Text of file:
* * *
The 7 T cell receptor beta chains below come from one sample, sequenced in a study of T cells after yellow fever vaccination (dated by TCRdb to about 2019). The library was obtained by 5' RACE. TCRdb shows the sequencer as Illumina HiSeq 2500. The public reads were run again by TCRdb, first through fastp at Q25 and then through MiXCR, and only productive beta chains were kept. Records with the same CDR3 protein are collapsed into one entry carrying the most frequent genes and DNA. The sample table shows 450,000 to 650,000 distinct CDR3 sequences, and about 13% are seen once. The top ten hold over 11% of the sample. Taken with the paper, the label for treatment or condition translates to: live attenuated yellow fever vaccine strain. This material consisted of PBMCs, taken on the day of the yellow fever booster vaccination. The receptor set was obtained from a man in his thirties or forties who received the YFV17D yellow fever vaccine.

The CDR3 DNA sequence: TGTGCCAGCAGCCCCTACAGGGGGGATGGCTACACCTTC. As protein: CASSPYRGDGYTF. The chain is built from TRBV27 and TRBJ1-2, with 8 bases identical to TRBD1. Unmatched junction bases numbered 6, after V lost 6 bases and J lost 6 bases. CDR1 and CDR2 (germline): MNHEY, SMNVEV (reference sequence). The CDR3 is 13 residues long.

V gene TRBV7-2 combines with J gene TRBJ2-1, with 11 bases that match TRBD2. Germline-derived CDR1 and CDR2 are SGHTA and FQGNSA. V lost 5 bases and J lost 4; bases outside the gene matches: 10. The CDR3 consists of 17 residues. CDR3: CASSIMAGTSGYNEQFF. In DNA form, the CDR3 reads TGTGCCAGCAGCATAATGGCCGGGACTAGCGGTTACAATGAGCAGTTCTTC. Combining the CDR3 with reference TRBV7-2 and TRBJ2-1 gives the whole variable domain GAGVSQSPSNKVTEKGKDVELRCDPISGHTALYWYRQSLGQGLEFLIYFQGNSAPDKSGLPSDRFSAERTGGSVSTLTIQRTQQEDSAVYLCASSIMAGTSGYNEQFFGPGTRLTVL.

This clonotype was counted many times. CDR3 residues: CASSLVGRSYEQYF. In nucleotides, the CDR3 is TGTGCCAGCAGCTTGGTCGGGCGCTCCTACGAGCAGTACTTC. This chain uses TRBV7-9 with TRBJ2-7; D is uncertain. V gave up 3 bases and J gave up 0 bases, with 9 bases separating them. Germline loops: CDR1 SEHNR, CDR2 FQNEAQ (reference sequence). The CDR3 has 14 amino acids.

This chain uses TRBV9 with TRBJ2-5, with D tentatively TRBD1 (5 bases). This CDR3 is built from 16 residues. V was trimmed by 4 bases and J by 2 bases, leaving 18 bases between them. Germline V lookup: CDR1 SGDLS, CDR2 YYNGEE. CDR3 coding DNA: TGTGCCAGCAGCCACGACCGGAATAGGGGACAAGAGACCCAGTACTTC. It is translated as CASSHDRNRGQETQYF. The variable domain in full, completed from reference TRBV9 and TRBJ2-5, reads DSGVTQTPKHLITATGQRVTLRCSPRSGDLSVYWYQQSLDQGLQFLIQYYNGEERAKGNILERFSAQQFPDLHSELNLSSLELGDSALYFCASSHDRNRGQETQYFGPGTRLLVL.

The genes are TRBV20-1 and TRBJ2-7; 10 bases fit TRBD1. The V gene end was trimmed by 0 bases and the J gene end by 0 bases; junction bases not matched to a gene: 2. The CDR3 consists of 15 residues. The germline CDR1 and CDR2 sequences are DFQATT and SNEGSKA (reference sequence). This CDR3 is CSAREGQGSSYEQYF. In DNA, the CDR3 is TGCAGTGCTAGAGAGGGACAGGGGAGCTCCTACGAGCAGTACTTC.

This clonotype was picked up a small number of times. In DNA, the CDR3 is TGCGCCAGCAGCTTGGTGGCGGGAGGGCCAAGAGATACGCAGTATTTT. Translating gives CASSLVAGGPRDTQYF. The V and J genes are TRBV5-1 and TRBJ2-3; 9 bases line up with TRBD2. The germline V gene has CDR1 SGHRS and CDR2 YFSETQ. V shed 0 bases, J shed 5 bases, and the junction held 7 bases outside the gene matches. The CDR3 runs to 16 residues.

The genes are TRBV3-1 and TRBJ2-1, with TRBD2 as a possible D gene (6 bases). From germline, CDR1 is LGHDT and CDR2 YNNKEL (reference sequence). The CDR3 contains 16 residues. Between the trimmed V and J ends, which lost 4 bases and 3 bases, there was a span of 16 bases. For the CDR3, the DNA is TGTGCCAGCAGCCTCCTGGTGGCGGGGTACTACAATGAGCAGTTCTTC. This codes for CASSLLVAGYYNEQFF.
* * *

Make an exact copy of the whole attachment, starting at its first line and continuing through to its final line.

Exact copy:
The 7 T cell receptor beta chains below come from one sample, sequenced in a study of T cells after yellow fever vaccination (dated by TCRdb to about 2019). The library was obtained by 5' RACE. TCRdb shows the sequencer as Illumina HiSeq 2500. The public reads were run again by TCRdb, first through fastp at Q25 and then through MiXCR, and only productive beta chains were kept. Records with the same CDR3 protein are collapsed into one entry carrying the most frequent genes and DNA. The sample table shows 450,000 to 650,000 distinct CDR3 sequences, and about 13% are seen once. The top ten hold over 11% of the sample. Taken with the paper, the label for treatment or condition translates to: live attenuated yellow fever vaccine strain. This material consisted of PBMCs, taken on the day of the yellow fever booster vaccination. The receptor set was obtained from a man in his thirties or forties who received the YFV17D yellow fever vaccine.

The CDR3 DNA sequence: TGTGCCAGCAGCCCCTACAGGGGGGATGGCTACACCTTC. As protein: CASSPYRGDGYTF. The chain is built from TRBV27 and TRBJ1-2, with 8 bases identical to TRBD1. Unmatched junction bases numbered 6, after V lost 6 bases and J lost 6 bases. CDR1 and CDR2 (germline): MNHEY, SMNVEV (reference sequence). The CDR3 is 13 residues long.

V gene TRBV7-2 combines with J gene TRBJ2-1, with 11 bases that match TRBD2. Germline-derived CDR1 and CDR2 are SGHTA and FQGNSA. V lost 5 bases and J lost 4; bases outside the gene matches: 10. The CDR3 consists of 17 residues. CDR3: CASSIMAGTSGYNEQFF. In DNA form, the CDR3 reads TGTGCCAGCAGCATAATGGCCGGGACTAGCGGTTACAATGAGCAGTTCTTC. Combining the CDR3 with reference TRBV7-2 and TRBJ2-1 gives the whole variable domain GAGVSQSPSNKVTEKGKDVELRCDPISGHTALYWYRQSLGQGLEFLIYFQGNSAPDKSGLPSDRFSAERTGGSVSTLTIQRTQQEDSAVYLCASSIMAGTSGYNEQFFGPGTRLTVL.

This clonotype was counted many times. CDR3 residues: CASSLVGRSYEQYF. In nucleotides, the CDR3 is TGTGCCAGCAGCTTGGTCGGGCGCTCCTACGAGCAGTACTTC. This chain uses TRBV7-9 with TRBJ2-7; D is uncertain. V gave up 3 bases and J gave up 0 bases, with 9 bases separating them. Germline loops: CDR1 SEHNR, CDR2 FQNEAQ (reference sequence). The CDR3 has 14 amino acids.

This chain uses TRBV9 with TRBJ2-5, with D tentatively TRBD1 (5 bases). This CDR3 is built from 16 residues. V was trimmed by 4 bases and J by 2 bases, leaving 18 bases between them. Germline V lookup: CDR1 SGDLS, CDR2 YYNGEE. CDR3 coding DNA: TGTGCCAGCAGCCACGACCGGAATAGGGGACAAGAGACCCAGTACTTC. It is translated as CASSHDRNRGQETQYF. The variable domain in full, completed from reference TRBV9 and TRBJ2-5, reads DSGVTQTPKHLITATGQRVTLRCSPRSGDLSVYWYQQSLDQGLQFLIQYYNGEERAKGNILERFSAQQFPDLHSELNLSSLELGDSALYFCASSHDRNRGQETQYFGPGTRLLVL.

The genes are TRBV20-1 and TRBJ2-7; 10 bases fit TRBD1. The V gene end was trimmed by 0 bases and the J gene end by 0 bases; junction bases not matched to a gene: 2. The CDR3 consists of 15 residues. The germline CDR1 and CDR2 sequences are DFQATT and SNEGSKA (reference sequence). This CDR3 is CSAREGQGSSYEQYF. In DNA, the CDR3 is TGCAGTGCTAGAGAGGGACAGGGGAGCTCCTACGAGCAGTACTTC.

This clonotype was picked up a small number of times. In DNA, the CDR3 is TGCGCCAGCAGCTTGGTGGCGGGAGGGCCAAGAGATACGCAGTATTTT. Translating gives CASSLVAGGPRDTQYF. The V and J genes are TRBV5-1 and TRBJ2-3; 9 bases line up with TRBD2. The germline V gene has CDR1 SGHRS and CDR2 YFSETQ. V shed 0 bases, J shed 5 bases, and the junction held 7 bases outside the gene matches. The CDR3 runs to 16 residues.

The genes are TRBV3-1 and TRBJ2-1, with TRBD2 as a possible D gene (6 bases). From germline, CDR1 is LGHDT and CDR2 YNNKEL (reference sequence). The CDR3 contains 16 residues. Between the trimmed V and J ends, which lost 4 bases and 3 bases, there was a span of 16 bases. For the CDR3, the DNA is TGTGCCAGCAGCCTCCTGGTGGCGGGGTACTACAATGAGCAGTTCTTC. This codes for CASSLLVAGYYNEQFF.